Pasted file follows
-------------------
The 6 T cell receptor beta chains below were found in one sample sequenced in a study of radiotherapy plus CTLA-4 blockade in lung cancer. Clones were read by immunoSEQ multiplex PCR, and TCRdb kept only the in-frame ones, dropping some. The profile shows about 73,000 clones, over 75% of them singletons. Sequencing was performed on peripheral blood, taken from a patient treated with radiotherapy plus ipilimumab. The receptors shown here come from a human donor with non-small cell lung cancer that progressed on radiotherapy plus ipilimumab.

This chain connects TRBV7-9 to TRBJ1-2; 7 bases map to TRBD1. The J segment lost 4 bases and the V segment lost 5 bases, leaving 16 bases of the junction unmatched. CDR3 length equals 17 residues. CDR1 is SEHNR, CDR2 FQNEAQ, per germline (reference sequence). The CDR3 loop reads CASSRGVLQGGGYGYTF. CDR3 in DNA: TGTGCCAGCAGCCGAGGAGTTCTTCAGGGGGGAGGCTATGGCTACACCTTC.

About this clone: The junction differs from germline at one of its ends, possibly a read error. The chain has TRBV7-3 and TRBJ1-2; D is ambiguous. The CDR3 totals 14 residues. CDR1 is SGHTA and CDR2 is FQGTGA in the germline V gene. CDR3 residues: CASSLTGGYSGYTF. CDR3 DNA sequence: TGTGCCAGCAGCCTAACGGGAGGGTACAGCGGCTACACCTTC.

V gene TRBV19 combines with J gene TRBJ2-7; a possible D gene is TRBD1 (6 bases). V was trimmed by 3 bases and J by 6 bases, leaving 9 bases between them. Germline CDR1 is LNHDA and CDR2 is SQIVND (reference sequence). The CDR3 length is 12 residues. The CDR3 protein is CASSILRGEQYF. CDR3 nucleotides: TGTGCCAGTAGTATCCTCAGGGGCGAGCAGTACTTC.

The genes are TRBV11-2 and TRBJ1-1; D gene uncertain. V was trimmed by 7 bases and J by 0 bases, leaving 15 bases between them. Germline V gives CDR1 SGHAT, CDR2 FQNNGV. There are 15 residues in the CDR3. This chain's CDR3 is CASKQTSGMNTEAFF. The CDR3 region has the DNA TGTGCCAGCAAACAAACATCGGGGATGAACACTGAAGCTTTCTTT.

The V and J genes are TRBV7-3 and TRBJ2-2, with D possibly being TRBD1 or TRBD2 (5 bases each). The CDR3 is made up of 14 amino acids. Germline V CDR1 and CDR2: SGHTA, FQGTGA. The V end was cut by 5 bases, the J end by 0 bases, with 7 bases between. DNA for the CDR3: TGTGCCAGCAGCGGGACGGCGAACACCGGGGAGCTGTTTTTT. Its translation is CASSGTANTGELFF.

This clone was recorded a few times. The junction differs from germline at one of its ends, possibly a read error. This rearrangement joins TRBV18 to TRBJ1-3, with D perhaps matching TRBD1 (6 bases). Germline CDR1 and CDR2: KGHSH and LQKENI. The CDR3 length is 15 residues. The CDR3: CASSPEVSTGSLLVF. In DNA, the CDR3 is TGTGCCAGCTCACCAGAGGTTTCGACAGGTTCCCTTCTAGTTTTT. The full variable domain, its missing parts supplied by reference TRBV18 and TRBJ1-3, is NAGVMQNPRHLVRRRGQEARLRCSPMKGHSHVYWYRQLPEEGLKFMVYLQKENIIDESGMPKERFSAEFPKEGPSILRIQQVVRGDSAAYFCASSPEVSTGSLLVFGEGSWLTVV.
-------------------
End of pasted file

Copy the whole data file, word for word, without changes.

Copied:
The 6 T cell receptor beta chains below were found in one sample sequenced in a study of radiotherapy plus CTLA-4 blockade in lung cancer. Clones were read by immunoSEQ multiplex PCR, and TCRdb kept only the in-frame ones, dropping some. The profile shows about 73,000 clones, over 75% of them singletons. Sequencing was performed on peripheral blood, taken from a patient treated with radiotherapy plus ipilimumab. The receptors shown here come from a human donor with non-small cell lung cancer that progressed on radiotherapy plus ipilimumab.

This chain connects TRBV7-9 to TRBJ1-2; 7 bases map to TRBD1. The J segment lost 4 bases and the V segment lost 5 bases, leaving 16 bases of the junction unmatched. CDR3 length equals 17 residues. CDR1 is SEHNR, CDR2 FQNEAQ, per germline (reference sequence). The CDR3 loop reads CASSRGVLQGGGYGYTF. CDR3 in DNA: TGTGCCAGCAGCCGAGGAGTTCTTCAGGGGGGAGGCTATGGCTACACCTTC.

About this clone: The junction differs from germline at one of its ends, possibly a read error. The chain has TRBV7-3 and TRBJ1-2; D is ambiguous. The CDR3 totals 14 residues. CDR1 is SGHTA and CDR2 is FQGTGA in the germline V gene. CDR3 residues: CASSLTGGYSGYTF. CDR3 DNA sequence: TGTGCCAGCAGCCTAACGGGAGGGTACAGCGGCTACACCTTC.

V gene TRBV19 combines with J gene TRBJ2-7; a possible D gene is TRBD1 (6 bases). V was trimmed by 3 bases and J by 6 bases, leaving 9 bases between them. Germline CDR1 is LNHDA and CDR2 is SQIVND (reference sequence). The CDR3 length is 12 residues. The CDR3 protein is CASSILRGEQYF. CDR3 nucleotides: TGTGCCAGTAGTATCCTCAGGGGCGAGCAGTACTTC.

The genes are TRBV11-2 and TRBJ1-1; D gene uncertain. V was trimmed by 7 bases and J by 0 bases, leaving 15 bases between them. Germline V gives CDR1 SGHAT, CDR2 FQNNGV. There are 15 residues in the CDR3. This chain's CDR3 is CASKQTSGMNTEAFF. The CDR3 region has the DNA TGTGCCAGCAAACAAACATCGGGGATGAACACTGAAGCTTTCTTT.

The V and J genes are TRBV7-3 and TRBJ2-2, with D possibly being TRBD1 or TRBD2 (5 bases each). The CDR3 is made up of 14 amino acids. Germline V CDR1 and CDR2: SGHTA, FQGTGA. The V end was cut by 5 bases, the J end by 0 bases, with 7 bases between. DNA for the CDR3: TGTGCCAGCAGCGGGACGGCGAACACCGGGGAGCTGTTTTTT. Its translation is CASSGTANTGELFF.

This clone was recorded a few times. The junction differs from germline at one of its ends, possibly a read error. This rearrangement joins TRBV18 to TRBJ1-3, with D perhaps matching TRBD1 (6 bases). Germline CDR1 and CDR2: KGHSH and LQKENI. The CDR3 length is 15 residues. The CDR3: CASSPEVSTGSLLVF. In DNA, the CDR3 is TGTGCCAGCTCACCAGAGGTTTCGACAGGTTCCCTTCTAGTTTTT. The full variable domain, its missing parts supplied by reference TRBV18 and TRBJ1-3, is NAGVMQNPRHLVRRRGQEARLRCSPMKGHSHVYWYRQLPEEGLKFMVYLQKENIIDESGMPKERFSAEFPKEGPSILRIQQVVRGDSAAYFCASSPEVSTGSLLVFGEGSWLTVV.